Not all fantasies are created equal. Take Bridgerton, the British-period multiracial drama that is producer Shonda Rhimes’ debut show for Netflix. It was an unprecedented success: Reaching 82 million households, Regency-era romance became the most-watched show on Netflix, an enduring colossus of pop culture. Our eyes dart and sway, our attention rarely stops for more than a click these days, yet Bridgerton freezes us in place, he catches our eye – why?
In some ways, the appeal is obvious. Bridgerton is sexy and obsessed with sex. It’s witty and subversive and the kind of show that makes television better for everyone, a signature of Rhimes’ Midas touch. Its shows are led by women and inclusive, rich in emotion. It doesn’t hurt either Bridgerton is costumed in a trendy television subgenre – high society dramas about the machinations of the rich – and shares its DNA with forerunners like Gossip Girl and Downton abbey. Familiarity breeds popularity. That’s the kind of saccharin escape that this very moment responds to. We want fantasies that allow easy detachment, that appeal to our human senses. Bridgerton does just that.
What first catches our attention is a tangled affair between Daphne Bridgerton (Phoebe Dynevor), It Girl of the court season, and Simon Basset (Regé-Jean Page), a duke reluctant to daddy issues. Their relationship is the heart of the series but not its most fascinating attribute. What caught my attention BridgertonThe eight episodes of this film were its seemingly racially utopian backdrop and, more specifically, the inclusion of British black royalty.
It’s here that Bridgerton, based on a series of books by author Julia Quinn, departs from its source material. The books ignore race, it’s mostly a non-factor, while the TV adaptation elevates equality to the point of inevitability. Not only are the Black Brits part of English society; they govern it. “We were two separate societies divided by color until a king fell in love with one of us,” says Lady Danbury (Adjoa Andoh), explaining how the multiracial aristocracy was born. “Look at all he does for us, making us become.”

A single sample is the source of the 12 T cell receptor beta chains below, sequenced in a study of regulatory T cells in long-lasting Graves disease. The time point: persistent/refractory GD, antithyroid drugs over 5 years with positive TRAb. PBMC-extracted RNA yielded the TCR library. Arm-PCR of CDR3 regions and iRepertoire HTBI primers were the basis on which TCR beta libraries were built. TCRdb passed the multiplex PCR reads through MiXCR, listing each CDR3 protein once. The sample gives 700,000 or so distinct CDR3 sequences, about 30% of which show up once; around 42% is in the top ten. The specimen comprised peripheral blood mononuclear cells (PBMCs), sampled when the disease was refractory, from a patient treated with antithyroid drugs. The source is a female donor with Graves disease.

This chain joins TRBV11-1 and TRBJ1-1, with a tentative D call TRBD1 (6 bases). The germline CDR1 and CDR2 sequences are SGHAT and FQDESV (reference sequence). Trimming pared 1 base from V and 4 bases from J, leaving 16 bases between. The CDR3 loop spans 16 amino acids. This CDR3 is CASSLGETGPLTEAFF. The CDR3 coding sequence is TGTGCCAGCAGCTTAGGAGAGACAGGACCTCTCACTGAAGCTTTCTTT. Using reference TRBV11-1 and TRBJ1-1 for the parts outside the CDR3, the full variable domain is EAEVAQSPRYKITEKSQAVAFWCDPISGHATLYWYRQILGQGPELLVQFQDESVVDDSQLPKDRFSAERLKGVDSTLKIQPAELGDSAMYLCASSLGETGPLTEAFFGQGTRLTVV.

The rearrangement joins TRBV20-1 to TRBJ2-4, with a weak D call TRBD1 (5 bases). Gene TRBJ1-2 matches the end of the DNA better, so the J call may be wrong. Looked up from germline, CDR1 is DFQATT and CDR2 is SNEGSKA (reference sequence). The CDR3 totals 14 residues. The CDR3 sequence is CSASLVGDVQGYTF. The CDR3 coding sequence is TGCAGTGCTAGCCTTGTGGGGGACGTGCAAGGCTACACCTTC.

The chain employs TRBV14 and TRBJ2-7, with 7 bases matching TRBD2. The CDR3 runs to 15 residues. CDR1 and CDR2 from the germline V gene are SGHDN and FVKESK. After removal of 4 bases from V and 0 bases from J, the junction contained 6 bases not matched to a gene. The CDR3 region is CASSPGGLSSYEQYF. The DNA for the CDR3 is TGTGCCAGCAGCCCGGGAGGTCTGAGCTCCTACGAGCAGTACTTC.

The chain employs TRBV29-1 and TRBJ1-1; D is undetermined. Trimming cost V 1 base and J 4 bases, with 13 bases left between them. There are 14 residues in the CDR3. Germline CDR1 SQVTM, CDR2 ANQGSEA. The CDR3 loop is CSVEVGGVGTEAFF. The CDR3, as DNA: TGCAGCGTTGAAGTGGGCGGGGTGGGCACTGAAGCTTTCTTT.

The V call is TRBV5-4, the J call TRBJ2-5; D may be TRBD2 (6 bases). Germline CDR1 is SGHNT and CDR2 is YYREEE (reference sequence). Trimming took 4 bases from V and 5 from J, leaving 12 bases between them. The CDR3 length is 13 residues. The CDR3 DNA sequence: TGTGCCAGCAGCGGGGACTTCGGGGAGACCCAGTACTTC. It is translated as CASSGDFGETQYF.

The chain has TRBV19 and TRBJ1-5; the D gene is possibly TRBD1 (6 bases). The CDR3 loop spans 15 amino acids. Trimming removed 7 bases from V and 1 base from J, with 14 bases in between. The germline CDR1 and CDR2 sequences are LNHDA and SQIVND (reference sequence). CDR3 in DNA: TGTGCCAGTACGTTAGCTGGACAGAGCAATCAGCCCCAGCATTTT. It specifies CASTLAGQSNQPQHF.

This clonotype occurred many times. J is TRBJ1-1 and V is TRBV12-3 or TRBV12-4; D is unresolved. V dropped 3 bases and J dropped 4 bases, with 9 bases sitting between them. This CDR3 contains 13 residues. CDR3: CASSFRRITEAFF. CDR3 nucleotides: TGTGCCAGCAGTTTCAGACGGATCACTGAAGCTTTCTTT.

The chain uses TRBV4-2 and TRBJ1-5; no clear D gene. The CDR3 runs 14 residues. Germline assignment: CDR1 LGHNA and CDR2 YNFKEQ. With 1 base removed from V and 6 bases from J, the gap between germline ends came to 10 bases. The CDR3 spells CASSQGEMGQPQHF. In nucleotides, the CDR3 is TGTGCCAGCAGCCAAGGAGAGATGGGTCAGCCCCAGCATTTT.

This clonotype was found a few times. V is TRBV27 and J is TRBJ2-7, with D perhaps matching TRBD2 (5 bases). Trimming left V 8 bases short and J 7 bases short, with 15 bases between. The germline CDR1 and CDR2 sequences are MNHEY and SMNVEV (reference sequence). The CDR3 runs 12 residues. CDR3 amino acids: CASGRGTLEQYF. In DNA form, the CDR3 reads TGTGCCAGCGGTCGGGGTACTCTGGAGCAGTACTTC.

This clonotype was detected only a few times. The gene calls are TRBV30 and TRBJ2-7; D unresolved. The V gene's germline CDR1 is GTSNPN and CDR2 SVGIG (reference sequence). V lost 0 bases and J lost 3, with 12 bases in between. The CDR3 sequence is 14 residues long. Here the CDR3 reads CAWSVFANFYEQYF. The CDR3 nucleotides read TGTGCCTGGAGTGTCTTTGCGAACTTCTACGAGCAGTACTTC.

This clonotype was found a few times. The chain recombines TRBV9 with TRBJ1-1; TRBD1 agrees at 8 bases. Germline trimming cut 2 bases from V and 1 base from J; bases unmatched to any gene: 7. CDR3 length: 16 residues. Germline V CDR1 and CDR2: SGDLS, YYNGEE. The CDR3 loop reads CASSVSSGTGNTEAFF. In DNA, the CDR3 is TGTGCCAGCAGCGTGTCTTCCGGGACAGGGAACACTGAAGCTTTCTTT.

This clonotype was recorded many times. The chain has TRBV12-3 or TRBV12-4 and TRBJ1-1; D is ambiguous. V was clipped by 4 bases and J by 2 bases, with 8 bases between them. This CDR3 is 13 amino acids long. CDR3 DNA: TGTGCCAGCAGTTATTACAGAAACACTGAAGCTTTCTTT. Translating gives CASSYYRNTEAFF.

At first, revisionism plays out as a fun thought experiment. We see how a black queen of England rules – fiery and fearsome, she’s a monarch who prefers her pageantry with a side of gossip. We are familiar with the daily life and the innermost feelings of a Black Duke. It’s a fun game of What if?, but only for so long. Ultimately, these racing fantasies go nowhere beyond pure entertainment. What seduces ends up repelling.
I recognize that I liked the show. But there was something about it that wasn’t right. What is the type of representation used for? Bridgerton represents serve?
Bridgerton is a show that, in a sense, “pushes against records,” as cultural historian Saidya Hartman might put it. This reluctance to abide by the set of rules of history, to sidestep his emphasis on facts, is his most alluring fiction. It is also Bridgertonmost disturbing. Troubling because, deep down, fantasy consists of envisioning something new, perhaps in another way, in the service of a higher truth. Futility in BridgertonThe use of fantasy is how she plays with race. He wants to say something important but cannot. And that cannot because there is no higher truth to serve beyond its entertainment value.
If the inclusion of black artistry seems necessary to the point of revisionism, if Quinn’s vision alone is not enough, wouldn’t it be as easy to move the spectacle to Haiti to the 19th century, when Henry Christophe reigned, or during the reign of the Kingdom of Benin before its annexation in 1897? Granted, that would make it a whole different show –Bridgetown, do not Bridgerton– but the story, the drama, the backdoor intrigues, it’s all there, ready for a thoughtful dig. Why not give real black royalty the extravagance of a Netflix budget?